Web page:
4 K i m a g e q u a l i t y.

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PRODUCTS ADDER TECHNOLOGY ADDERLINK INFINITY 4000 SERIES Adder calls this the world’s first dual-head high performance 4K IP KVM matrix over a single fiber. The ALIF4000 delivers pixel- and color-accurate, video, as well as audio and USB to single or dual 4K screens. Full compatibility with the existing INFINITY range means the ALIF4000 can be phased into an existing network without disruption, downtime or the cost of rip and replace.

AURORA IPX-TC3 SERIES Utilizing Aurora’s IPBaseT technology, this is a 4K60 4:4:4 10G IP box or wall plate based on BlueRiver NT+ platform. The IPX-TC3 Series can uniquely be set up as either a transmitter (encoder) or a receiver (decoder) to make installation, inventory, and troubleshooting easier. It also includes an option slot to add other IP capabilities, like ExtremeUSB (USB 2.0 over IP) or Dante audio, for a more complete distributed system. Audio, video, data, and control can be sent securely to one or many IPX-TC3 transceiver units using off-the-shelf 10G fiber or Cat ethernet

switches. When the IPX-TC3 is set up to be a transmitter, the two HDMI inputs become a source switch and the HDMI output becomes a potential loop out. When set up as a receiver, a user can select the local HDMI inputs or an IP source. The audio can be de-embedded at any location, break away, and/or be sent to or received from a Dante-enabled device. The USB 2.0 option is also flexible, working as a KVM and/ or a high-speed data transfer (480Mbps) for memory sticks. This range brings new capabilities to SDVoE-based products including dual fiber, dual OSD, copper/fiber selectable version, 4K60 4:4:4 three- Gang wall plate, and 10G PoE, integrated server control.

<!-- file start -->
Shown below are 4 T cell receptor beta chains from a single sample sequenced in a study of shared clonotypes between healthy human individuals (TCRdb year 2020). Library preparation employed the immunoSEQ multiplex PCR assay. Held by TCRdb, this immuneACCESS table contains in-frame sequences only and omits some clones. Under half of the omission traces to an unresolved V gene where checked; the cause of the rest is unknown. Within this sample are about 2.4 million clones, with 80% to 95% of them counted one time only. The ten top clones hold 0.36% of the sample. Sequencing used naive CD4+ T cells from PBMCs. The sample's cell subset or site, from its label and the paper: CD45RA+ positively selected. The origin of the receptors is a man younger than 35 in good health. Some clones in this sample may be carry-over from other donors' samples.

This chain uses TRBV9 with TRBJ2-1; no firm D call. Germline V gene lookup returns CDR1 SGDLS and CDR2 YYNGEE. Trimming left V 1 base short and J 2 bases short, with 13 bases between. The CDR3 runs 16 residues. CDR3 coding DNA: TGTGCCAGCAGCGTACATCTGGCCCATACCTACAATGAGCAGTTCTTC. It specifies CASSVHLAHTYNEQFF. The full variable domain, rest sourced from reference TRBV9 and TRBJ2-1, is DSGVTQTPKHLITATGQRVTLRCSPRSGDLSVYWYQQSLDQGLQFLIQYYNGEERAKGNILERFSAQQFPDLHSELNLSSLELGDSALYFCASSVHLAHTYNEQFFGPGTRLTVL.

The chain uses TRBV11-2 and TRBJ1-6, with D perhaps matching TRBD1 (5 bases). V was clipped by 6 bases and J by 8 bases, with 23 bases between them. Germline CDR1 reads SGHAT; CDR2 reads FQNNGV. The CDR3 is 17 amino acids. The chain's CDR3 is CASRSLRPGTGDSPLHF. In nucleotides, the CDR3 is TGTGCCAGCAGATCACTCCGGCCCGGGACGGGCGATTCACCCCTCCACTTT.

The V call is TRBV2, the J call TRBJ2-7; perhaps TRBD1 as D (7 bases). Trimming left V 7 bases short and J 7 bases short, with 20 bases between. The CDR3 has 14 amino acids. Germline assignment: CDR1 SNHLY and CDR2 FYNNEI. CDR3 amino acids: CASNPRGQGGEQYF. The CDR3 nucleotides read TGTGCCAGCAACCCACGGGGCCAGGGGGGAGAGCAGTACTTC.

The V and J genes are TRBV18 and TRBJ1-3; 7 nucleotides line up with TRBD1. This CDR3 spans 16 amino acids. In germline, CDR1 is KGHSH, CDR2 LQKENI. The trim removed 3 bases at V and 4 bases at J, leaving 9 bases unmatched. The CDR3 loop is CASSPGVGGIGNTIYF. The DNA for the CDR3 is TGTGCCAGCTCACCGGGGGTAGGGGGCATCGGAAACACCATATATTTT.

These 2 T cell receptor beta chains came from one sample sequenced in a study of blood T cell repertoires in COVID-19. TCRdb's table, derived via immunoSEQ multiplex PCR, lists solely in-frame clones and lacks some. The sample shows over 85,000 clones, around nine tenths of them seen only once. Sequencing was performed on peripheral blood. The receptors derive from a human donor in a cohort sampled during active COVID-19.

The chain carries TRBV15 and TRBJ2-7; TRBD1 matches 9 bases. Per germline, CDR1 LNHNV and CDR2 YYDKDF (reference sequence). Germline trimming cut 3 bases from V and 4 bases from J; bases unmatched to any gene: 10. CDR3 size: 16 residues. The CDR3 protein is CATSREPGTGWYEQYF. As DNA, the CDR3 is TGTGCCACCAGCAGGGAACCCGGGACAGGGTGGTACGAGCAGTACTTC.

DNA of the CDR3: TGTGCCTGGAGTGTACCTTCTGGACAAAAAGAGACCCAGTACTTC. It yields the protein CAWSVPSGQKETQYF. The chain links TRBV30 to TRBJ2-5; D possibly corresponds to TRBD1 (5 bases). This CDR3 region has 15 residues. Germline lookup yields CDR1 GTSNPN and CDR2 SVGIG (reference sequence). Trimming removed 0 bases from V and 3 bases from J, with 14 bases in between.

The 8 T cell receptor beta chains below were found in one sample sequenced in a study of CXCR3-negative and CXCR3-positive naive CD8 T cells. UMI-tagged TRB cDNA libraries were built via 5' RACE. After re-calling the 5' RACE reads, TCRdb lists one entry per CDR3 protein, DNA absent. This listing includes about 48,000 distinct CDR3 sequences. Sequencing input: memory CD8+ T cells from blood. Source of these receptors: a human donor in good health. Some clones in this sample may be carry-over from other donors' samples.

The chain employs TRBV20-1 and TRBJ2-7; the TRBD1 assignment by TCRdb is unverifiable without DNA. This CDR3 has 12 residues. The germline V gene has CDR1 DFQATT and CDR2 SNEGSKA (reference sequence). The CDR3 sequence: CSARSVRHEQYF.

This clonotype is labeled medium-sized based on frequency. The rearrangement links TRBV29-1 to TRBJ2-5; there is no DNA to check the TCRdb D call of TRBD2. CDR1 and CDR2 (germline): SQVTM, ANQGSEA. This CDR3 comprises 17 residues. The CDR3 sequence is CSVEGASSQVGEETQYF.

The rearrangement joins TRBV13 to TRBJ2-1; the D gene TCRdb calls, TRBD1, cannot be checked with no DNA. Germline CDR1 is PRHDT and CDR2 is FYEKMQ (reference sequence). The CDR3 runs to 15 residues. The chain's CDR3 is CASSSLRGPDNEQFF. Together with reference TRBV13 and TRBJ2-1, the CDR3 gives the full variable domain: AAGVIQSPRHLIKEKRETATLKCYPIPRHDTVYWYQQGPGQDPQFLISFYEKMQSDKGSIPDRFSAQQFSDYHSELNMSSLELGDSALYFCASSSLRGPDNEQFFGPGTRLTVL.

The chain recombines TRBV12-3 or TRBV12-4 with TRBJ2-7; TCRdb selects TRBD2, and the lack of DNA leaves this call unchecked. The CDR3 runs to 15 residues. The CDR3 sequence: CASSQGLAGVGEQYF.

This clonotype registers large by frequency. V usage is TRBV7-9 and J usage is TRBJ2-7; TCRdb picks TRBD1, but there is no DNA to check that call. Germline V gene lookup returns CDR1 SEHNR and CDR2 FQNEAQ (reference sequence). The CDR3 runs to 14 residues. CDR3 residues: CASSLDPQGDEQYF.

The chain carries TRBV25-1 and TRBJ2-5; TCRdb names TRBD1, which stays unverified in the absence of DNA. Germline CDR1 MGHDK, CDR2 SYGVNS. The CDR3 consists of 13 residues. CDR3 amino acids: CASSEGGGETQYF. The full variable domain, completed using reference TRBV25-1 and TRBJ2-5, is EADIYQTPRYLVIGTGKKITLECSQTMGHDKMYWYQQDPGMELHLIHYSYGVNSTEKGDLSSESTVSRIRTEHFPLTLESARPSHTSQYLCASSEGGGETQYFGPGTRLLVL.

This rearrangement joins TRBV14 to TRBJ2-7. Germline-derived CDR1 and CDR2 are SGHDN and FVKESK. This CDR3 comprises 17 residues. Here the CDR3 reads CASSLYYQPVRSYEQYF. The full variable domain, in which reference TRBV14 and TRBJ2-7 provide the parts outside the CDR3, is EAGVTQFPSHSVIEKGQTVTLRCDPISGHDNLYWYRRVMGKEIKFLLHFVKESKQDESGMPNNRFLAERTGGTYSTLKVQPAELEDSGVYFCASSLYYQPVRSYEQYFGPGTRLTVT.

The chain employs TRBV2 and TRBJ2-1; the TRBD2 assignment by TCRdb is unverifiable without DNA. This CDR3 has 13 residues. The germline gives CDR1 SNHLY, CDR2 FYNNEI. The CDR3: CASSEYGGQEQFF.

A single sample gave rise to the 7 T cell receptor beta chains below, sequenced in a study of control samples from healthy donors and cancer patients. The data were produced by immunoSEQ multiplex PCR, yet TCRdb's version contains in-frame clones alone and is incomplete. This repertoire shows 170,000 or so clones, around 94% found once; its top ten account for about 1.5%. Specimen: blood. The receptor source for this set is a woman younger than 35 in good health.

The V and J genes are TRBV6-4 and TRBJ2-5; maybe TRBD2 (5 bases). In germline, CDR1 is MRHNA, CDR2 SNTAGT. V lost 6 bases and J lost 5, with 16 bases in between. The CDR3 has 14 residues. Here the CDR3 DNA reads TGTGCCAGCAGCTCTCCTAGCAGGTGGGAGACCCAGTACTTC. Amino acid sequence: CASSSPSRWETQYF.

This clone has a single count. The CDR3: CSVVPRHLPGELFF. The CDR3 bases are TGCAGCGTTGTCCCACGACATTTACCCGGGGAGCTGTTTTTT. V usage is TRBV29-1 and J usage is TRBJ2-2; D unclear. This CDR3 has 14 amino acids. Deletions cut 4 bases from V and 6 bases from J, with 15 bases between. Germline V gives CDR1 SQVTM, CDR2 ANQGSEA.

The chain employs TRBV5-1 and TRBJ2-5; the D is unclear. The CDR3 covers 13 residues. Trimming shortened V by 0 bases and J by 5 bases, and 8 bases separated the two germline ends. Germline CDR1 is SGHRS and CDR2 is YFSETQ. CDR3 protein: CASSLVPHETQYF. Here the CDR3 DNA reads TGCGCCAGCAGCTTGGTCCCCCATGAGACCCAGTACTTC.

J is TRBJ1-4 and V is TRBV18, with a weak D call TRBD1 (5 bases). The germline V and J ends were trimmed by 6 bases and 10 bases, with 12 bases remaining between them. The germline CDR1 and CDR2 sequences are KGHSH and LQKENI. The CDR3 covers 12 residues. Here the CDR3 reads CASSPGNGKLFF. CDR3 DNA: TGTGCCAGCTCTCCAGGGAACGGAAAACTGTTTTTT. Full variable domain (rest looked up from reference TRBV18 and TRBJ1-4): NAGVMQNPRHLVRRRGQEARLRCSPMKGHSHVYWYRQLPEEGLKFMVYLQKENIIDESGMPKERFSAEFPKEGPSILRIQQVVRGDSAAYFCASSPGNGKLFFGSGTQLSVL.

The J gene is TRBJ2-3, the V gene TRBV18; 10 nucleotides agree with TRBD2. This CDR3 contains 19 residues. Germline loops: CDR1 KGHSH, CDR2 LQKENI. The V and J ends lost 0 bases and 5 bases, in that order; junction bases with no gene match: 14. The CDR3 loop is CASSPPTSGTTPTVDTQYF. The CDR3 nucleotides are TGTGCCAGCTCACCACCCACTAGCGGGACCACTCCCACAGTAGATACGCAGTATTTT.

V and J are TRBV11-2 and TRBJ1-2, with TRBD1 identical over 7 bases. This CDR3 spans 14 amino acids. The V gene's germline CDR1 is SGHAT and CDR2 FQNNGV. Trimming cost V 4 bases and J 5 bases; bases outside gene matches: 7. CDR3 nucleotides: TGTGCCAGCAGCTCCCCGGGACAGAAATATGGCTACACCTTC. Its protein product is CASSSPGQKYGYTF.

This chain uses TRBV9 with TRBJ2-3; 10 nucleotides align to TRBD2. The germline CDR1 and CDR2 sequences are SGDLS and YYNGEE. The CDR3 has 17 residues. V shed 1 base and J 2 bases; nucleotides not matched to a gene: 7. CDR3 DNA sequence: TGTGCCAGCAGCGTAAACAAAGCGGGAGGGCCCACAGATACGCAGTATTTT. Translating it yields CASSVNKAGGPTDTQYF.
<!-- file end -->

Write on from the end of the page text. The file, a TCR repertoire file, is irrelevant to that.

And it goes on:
BLACK BOX EMERALD UNIFIED KVM PLATFORM The Emerald Unified KVM platform, which provides flexibility and network security essential to state-of-the-art KVM extension and switching. The low-latency, high-performance Emerald 4K and Emerald SE transmitter-receiver pairs


A V o I P

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HDMI & USB over IP

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Extend & Switch multiple HDMI Video and USB to unlimited displays Low latency video and audio on 1Gig network switch Versa-4K Sender

Input resolutions up to 4K 60 HZ 4:4:4 Supports USB touchscreen and KVM peripherals Bidirectional IR, RS232, and auxiliary stereo Create video walls of up to 16x16 panels

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Supports 32 simultaneous user connections Perfect for control of large venue AVoIP Create zones or rooms each with multiple displays Upload zone maps or photos showing location of displays Speciic users can be allowed access to certain zones Programmable names for Zones, Inputs (encoders), and outputs (decoders)

SERVING YOU SINCE 1984 A New Wave in Connectivity

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KVM SYSTEMS connect workstations with remote computers and servers over distances up to 10 kilometers over single-mode fiber, or even farther over IP, while the Emerald Remote App facilitates convenient anywhere-anytime access without the need for additional hardware receivers. With robust capabilities for reliable extension and switching of video, audio, USB, and serial signals across any number of physical and virtual servers, Emerald lowers users’ cost of ownership, enables greater workflow optimization, and helps them preserve existing IT investments.